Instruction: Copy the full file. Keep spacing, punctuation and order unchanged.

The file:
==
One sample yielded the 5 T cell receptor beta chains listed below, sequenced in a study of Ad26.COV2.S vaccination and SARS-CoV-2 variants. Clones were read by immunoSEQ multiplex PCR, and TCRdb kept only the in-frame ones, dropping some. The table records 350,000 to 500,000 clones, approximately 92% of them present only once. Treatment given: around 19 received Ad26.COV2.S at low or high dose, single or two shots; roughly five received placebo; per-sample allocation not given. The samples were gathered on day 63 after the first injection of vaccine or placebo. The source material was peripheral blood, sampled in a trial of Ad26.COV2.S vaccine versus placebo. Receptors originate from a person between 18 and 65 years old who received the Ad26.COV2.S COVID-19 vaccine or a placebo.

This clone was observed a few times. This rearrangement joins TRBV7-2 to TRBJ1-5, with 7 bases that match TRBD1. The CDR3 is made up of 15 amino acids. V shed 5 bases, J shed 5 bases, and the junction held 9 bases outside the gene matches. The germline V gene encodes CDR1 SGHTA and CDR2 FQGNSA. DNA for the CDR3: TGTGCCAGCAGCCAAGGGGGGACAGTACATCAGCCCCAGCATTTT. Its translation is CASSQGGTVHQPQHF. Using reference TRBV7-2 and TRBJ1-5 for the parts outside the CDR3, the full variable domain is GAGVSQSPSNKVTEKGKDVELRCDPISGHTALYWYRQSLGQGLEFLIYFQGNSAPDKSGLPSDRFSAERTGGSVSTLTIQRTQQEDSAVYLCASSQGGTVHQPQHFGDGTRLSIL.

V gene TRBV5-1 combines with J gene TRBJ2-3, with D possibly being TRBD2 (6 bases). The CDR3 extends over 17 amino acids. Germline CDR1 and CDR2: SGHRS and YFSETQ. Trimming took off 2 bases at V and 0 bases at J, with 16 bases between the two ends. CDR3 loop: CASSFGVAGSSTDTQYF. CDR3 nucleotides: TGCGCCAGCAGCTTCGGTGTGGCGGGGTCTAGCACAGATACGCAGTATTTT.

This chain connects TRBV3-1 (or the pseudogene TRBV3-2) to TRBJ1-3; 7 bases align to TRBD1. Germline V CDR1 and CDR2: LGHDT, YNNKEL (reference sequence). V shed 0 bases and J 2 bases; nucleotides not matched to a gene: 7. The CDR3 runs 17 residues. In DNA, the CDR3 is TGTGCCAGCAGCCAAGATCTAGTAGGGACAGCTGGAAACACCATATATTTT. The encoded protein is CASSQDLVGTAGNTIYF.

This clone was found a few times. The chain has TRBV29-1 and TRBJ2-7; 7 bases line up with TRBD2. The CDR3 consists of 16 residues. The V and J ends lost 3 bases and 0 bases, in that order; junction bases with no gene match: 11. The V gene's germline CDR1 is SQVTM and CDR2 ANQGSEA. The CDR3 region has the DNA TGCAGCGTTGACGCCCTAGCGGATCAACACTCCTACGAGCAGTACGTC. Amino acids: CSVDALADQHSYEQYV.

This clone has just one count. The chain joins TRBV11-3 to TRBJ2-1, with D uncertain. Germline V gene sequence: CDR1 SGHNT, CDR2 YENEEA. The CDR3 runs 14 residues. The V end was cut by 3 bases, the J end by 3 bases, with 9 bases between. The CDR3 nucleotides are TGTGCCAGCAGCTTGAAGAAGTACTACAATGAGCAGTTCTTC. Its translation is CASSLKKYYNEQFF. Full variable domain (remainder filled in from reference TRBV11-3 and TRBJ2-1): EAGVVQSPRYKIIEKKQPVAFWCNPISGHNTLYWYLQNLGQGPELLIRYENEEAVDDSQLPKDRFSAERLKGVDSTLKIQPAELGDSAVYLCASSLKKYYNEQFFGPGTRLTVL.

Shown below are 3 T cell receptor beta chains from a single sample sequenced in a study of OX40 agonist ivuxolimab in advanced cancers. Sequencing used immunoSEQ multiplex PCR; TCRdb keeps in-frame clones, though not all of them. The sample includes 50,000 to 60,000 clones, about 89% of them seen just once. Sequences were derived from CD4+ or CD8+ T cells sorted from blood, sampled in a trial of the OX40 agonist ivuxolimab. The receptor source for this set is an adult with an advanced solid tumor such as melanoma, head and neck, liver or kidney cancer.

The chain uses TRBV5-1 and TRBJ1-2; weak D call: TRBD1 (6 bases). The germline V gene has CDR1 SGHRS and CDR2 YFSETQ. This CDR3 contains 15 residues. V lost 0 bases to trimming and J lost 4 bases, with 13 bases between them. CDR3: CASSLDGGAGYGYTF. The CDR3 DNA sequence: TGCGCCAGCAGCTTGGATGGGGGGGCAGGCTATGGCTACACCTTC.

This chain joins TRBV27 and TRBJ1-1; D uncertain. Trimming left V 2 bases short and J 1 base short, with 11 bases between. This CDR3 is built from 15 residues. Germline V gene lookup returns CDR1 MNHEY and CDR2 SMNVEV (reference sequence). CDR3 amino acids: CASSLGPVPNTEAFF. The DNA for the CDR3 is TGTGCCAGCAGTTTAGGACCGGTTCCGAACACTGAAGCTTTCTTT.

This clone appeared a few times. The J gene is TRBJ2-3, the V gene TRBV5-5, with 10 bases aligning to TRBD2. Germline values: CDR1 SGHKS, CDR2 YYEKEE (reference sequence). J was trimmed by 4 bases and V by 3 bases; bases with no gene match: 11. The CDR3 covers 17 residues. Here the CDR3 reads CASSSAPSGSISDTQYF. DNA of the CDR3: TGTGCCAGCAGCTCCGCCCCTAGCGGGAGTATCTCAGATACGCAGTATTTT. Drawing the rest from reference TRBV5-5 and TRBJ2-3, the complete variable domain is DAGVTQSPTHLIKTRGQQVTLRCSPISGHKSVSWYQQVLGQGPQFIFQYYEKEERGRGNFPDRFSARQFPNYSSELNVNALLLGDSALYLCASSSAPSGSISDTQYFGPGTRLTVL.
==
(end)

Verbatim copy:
One sample yielded the 5 T cell receptor beta chains listed below, sequenced in a study of Ad26.COV2.S vaccination and SARS-CoV-2 variants. Clones were read by immunoSEQ multiplex PCR, and TCRdb kept only the in-frame ones, dropping some. The table records 350,000 to 500,000 clones, approximately 92% of them present only once. Treatment given: around 19 received Ad26.COV2.S at low or high dose, single or two shots; roughly five received placebo; per-sample allocation not given. The samples were gathered on day 63 after the first injection of vaccine or placebo. The source material was peripheral blood, sampled in a trial of Ad26.COV2.S vaccine versus placebo. Receptors originate from a person between 18 and 65 years old who received the Ad26.COV2.S COVID-19 vaccine or a placebo.

This clone was observed a few times. This rearrangement joins TRBV7-2 to TRBJ1-5, with 7 bases that match TRBD1. The CDR3 is made up of 15 amino acids. V shed 5 bases, J shed 5 bases, and the junction held 9 bases outside the gene matches. The germline V gene encodes CDR1 SGHTA and CDR2 FQGNSA. DNA for the CDR3: TGTGCCAGCAGCCAAGGGGGGACAGTACATCAGCCCCAGCATTTT. Its translation is CASSQGGTVHQPQHF. Using reference TRBV7-2 and TRBJ1-5 for the parts outside the CDR3, the full variable domain is GAGVSQSPSNKVTEKGKDVELRCDPISGHTALYWYRQSLGQGLEFLIYFQGNSAPDKSGLPSDRFSAERTGGSVSTLTIQRTQQEDSAVYLCASSQGGTVHQPQHFGDGTRLSIL.

V gene TRBV5-1 combines with J gene TRBJ2-3, with D possibly being TRBD2 (6 bases). The CDR3 extends over 17 amino acids. Germline CDR1 and CDR2: SGHRS and YFSETQ. Trimming took off 2 bases at V and 0 bases at J, with 16 bases between the two ends. CDR3 loop: CASSFGVAGSSTDTQYF. CDR3 nucleotides: TGCGCCAGCAGCTTCGGTGTGGCGGGGTCTAGCACAGATACGCAGTATTTT.

This chain connects TRBV3-1 (or the pseudogene TRBV3-2) to TRBJ1-3; 7 bases align to TRBD1. Germline V CDR1 and CDR2: LGHDT, YNNKEL (reference sequence). V shed 0 bases and J 2 bases; nucleotides not matched to a gene: 7. The CDR3 runs 17 residues. In DNA, the CDR3 is TGTGCCAGCAGCCAAGATCTAGTAGGGACAGCTGGAAACACCATATATTTT. The encoded protein is CASSQDLVGTAGNTIYF.

This clone was found a few times. The chain has TRBV29-1 and TRBJ2-7; 7 bases line up with TRBD2. The CDR3 consists of 16 residues. The V and J ends lost 3 bases and 0 bases, in that order; junction bases with no gene match: 11. The V gene's germline CDR1 is SQVTM and CDR2 ANQGSEA. The CDR3 region has the DNA TGCAGCGTTGACGCCCTAGCGGATCAACACTCCTACGAGCAGTACGTC. Amino acids: CSVDALADQHSYEQYV.

This clone has just one count. The chain joins TRBV11-3 to TRBJ2-1, with D uncertain. Germline V gene sequence: CDR1 SGHNT, CDR2 YENEEA. The CDR3 runs 14 residues. The V end was cut by 3 bases, the J end by 3 bases, with 9 bases between. The CDR3 nucleotides are TGTGCCAGCAGCTTGAAGAAGTACTACAATGAGCAGTTCTTC. Its translation is CASSLKKYYNEQFF. Full variable domain (remainder filled in from reference TRBV11-3 and TRBJ2-1): EAGVVQSPRYKIIEKKQPVAFWCNPISGHNTLYWYLQNLGQGPELLIRYENEEAVDDSQLPKDRFSAERLKGVDSTLKIQPAELGDSAVYLCASSLKKYYNEQFFGPGTRLTVL.

Shown below are 3 T cell receptor beta chains from a single sample sequenced in a study of OX40 agonist ivuxolimab in advanced cancers. Sequencing used immunoSEQ multiplex PCR; TCRdb keeps in-frame clones, though not all of them. The sample includes 50,000 to 60,000 clones, about 89% of them seen just once. Sequences were derived from CD4+ or CD8+ T cells sorted from blood, sampled in a trial of the OX40 agonist ivuxolimab. The receptor source for this set is an adult with an advanced solid tumor such as melanoma, head and neck, liver or kidney cancer.

The chain uses TRBV5-1 and TRBJ1-2; weak D call: TRBD1 (6 bases). The germline V gene has CDR1 SGHRS and CDR2 YFSETQ. This CDR3 contains 15 residues. V lost 0 bases to trimming and J lost 4 bases, with 13 bases between them. CDR3: CASSLDGGAGYGYTF. The CDR3 DNA sequence: TGCGCCAGCAGCTTGGATGGGGGGGCAGGCTATGGCTACACCTTC.

This chain joins TRBV27 and TRBJ1-1; D uncertain. Trimming left V 2 bases short and J 1 base short, with 11 bases between. This CDR3 is built from 15 residues. Germline V gene lookup returns CDR1 MNHEY and CDR2 SMNVEV (reference sequence). CDR3 amino acids: CASSLGPVPNTEAFF. The DNA for the CDR3 is TGTGCCAGCAGTTTAGGACCGGTTCCGAACACTGAAGCTTTCTTT.

This clone appeared a few times. The J gene is TRBJ2-3, the V gene TRBV5-5, with 10 bases aligning to TRBD2. Germline values: CDR1 SGHKS, CDR2 YYEKEE (reference sequence). J was trimmed by 4 bases and V by 3 bases; bases with no gene match: 11. The CDR3 covers 17 residues. Here the CDR3 reads CASSSAPSGSISDTQYF. DNA of the CDR3: TGTGCCAGCAGCTCCGCCCCTAGCGGGAGTATCTCAGATACGCAGTATTTT. Drawing the rest from reference TRBV5-5 and TRBJ2-3, the complete variable domain is DAGVTQSPTHLIKTRGQQVTLRCSPISGHKSVSWYQQVLGQGPQFIFQYYEKEERGRGNFPDRFSARQFPNYSSELNVNALLLGDSALYLCASSSAPSGSISDTQYFGPGTRLTVL.